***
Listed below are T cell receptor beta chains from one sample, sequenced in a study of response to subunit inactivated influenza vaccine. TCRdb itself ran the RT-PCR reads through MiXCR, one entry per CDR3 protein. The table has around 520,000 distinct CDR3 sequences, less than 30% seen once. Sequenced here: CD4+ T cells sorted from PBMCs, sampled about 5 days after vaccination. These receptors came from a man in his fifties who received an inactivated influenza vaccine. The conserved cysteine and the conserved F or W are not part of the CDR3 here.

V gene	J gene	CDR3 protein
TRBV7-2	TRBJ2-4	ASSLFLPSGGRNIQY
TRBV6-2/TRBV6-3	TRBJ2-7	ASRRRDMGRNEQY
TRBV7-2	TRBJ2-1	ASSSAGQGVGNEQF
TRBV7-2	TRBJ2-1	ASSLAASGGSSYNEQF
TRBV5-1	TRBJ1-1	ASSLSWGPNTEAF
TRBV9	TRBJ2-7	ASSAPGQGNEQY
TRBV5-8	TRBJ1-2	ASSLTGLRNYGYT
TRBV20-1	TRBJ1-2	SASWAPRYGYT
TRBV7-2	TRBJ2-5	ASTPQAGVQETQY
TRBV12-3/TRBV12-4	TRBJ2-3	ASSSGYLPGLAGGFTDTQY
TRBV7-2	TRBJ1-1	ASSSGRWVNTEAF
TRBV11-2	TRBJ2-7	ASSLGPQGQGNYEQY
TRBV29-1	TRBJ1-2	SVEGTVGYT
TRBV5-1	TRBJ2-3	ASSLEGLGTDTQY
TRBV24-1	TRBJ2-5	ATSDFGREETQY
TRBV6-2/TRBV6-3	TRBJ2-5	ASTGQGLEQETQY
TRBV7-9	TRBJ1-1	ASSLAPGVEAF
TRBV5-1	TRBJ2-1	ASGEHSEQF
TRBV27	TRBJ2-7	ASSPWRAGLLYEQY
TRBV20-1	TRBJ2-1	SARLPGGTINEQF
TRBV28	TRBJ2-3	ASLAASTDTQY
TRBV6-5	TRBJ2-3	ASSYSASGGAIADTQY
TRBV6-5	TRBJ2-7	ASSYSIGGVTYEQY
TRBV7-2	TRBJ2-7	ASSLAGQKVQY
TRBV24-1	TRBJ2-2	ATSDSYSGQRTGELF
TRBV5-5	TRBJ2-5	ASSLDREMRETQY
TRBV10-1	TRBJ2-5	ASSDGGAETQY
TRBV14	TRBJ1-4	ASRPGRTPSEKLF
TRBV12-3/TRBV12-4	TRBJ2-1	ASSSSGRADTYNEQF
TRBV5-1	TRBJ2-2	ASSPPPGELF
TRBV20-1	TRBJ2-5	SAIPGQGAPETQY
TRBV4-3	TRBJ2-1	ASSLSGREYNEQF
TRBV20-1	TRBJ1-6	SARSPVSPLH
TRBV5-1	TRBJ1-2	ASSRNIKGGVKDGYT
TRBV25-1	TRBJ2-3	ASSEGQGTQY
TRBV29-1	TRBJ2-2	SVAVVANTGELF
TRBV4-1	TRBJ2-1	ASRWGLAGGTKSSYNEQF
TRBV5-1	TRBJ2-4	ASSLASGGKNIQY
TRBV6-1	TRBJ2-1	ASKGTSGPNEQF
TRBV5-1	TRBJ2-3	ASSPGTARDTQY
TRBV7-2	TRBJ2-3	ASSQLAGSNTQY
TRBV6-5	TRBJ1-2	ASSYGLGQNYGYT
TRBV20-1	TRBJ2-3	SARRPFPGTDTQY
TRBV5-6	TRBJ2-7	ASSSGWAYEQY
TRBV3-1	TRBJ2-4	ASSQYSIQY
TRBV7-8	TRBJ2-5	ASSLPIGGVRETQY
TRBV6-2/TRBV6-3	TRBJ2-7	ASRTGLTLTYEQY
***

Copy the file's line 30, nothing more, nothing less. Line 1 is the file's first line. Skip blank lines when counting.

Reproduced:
TRBV14	TRBJ1-4	ASRPGRTPSEKLF